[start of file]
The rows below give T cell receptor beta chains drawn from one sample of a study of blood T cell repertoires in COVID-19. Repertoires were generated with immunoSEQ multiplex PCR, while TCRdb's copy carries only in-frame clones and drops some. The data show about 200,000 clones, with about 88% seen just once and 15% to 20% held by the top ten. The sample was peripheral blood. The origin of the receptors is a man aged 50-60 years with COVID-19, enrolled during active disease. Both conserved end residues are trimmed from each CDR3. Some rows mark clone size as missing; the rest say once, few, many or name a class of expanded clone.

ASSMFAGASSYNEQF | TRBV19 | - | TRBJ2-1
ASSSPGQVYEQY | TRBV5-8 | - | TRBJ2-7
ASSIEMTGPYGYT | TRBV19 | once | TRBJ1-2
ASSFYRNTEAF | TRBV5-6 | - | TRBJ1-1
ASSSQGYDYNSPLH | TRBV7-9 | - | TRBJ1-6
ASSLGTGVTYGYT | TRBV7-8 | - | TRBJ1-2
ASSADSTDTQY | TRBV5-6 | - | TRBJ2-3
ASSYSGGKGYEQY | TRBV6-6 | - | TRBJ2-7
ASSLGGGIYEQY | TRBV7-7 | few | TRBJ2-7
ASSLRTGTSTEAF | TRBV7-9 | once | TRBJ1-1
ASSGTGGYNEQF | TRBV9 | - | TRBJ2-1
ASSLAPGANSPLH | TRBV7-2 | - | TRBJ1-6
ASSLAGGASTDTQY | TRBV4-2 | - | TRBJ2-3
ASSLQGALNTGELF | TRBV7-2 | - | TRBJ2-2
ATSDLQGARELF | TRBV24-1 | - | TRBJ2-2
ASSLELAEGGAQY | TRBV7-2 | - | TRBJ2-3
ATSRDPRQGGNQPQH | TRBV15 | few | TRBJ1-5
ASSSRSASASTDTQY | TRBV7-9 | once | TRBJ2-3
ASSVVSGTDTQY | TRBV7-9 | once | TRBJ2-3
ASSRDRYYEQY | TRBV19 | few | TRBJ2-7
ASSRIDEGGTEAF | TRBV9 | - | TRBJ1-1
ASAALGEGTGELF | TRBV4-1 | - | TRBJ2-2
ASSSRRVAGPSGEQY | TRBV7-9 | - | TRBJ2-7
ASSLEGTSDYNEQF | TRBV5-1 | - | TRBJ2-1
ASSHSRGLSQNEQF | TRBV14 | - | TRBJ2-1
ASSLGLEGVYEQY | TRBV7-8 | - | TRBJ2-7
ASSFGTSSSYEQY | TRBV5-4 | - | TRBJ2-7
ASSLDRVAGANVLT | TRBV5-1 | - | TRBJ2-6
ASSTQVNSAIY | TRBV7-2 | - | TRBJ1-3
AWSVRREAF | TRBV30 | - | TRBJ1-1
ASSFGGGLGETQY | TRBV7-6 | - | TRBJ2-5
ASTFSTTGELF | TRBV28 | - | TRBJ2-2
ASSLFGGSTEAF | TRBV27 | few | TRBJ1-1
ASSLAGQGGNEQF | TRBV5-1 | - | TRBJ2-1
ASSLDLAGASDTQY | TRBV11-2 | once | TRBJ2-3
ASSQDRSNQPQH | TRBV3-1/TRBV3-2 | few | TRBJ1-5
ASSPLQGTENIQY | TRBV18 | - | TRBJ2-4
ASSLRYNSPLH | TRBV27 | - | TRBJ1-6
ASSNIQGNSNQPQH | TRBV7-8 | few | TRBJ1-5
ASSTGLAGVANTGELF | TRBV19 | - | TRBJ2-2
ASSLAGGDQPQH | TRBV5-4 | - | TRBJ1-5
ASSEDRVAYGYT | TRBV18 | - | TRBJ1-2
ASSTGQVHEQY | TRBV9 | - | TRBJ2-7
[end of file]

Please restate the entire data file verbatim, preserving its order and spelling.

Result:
The rows below give T cell receptor beta chains drawn from one sample of a study of blood T cell repertoires in COVID-19. Repertoires were generated with immunoSEQ multiplex PCR, while TCRdb's copy carries only in-frame clones and drops some. The data show about 200,000 clones, with about 88% seen just once and 15% to 20% held by the top ten. The sample was peripheral blood. The origin of the receptors is a man aged 50-60 years with COVID-19, enrolled during active disease. Both conserved end residues are trimmed from each CDR3. Some rows mark clone size as missing; the rest say once, few, many or name a class of expanded clone.

ASSMFAGASSYNEQF | TRBV19 | - | TRBJ2-1
ASSSPGQVYEQY | TRBV5-8 | - | TRBJ2-7
ASSIEMTGPYGYT | TRBV19 | once | TRBJ1-2
ASSFYRNTEAF | TRBV5-6 | - | TRBJ1-1
ASSSQGYDYNSPLH | TRBV7-9 | - | TRBJ1-6
ASSLGTGVTYGYT | TRBV7-8 | - | TRBJ1-2
ASSADSTDTQY | TRBV5-6 | - | TRBJ2-3
ASSYSGGKGYEQY | TRBV6-6 | - | TRBJ2-7
ASSLGGGIYEQY | TRBV7-7 | few | TRBJ2-7
ASSLRTGTSTEAF | TRBV7-9 | once | TRBJ1-1
ASSGTGGYNEQF | TRBV9 | - | TRBJ2-1
ASSLAPGANSPLH | TRBV7-2 | - | TRBJ1-6
ASSLAGGASTDTQY | TRBV4-2 | - | TRBJ2-3
ASSLQGALNTGELF | TRBV7-2 | - | TRBJ2-2
ATSDLQGARELF | TRBV24-1 | - | TRBJ2-2
ASSLELAEGGAQY | TRBV7-2 | - | TRBJ2-3
ATSRDPRQGGNQPQH | TRBV15 | few | TRBJ1-5
ASSSRSASASTDTQY | TRBV7-9 | once | TRBJ2-3
ASSVVSGTDTQY | TRBV7-9 | once | TRBJ2-3
ASSRDRYYEQY | TRBV19 | few | TRBJ2-7
ASSRIDEGGTEAF | TRBV9 | - | TRBJ1-1
ASAALGEGTGELF | TRBV4-1 | - | TRBJ2-2
ASSSRRVAGPSGEQY | TRBV7-9 | - | TRBJ2-7
ASSLEGTSDYNEQF | TRBV5-1 | - | TRBJ2-1
ASSHSRGLSQNEQF | TRBV14 | - | TRBJ2-1
ASSLGLEGVYEQY | TRBV7-8 | - | TRBJ2-7
ASSFGTSSSYEQY | TRBV5-4 | - | TRBJ2-7
ASSLDRVAGANVLT | TRBV5-1 | - | TRBJ2-6
ASSTQVNSAIY | TRBV7-2 | - | TRBJ1-3
AWSVRREAF | TRBV30 | - | TRBJ1-1
ASSFGGGLGETQY | TRBV7-6 | - | TRBJ2-5
ASTFSTTGELF | TRBV28 | - | TRBJ2-2
ASSLFGGSTEAF | TRBV27 | few | TRBJ1-1
ASSLAGQGGNEQF | TRBV5-1 | - | TRBJ2-1
ASSLDLAGASDTQY | TRBV11-2 | once | TRBJ2-3
ASSQDRSNQPQH | TRBV3-1/TRBV3-2 | few | TRBJ1-5
ASSPLQGTENIQY | TRBV18 | - | TRBJ2-4
ASSLRYNSPLH | TRBV27 | - | TRBJ1-6
ASSNIQGNSNQPQH | TRBV7-8 | few | TRBJ1-5
ASSTGLAGVANTGELF | TRBV19 | - | TRBJ2-2
ASSLAGGDQPQH | TRBV5-4 | - | TRBJ1-5
ASSEDRVAYGYT | TRBV18 | - | TRBJ1-2
ASSTGQVHEQY | TRBV9 | - | TRBJ2-7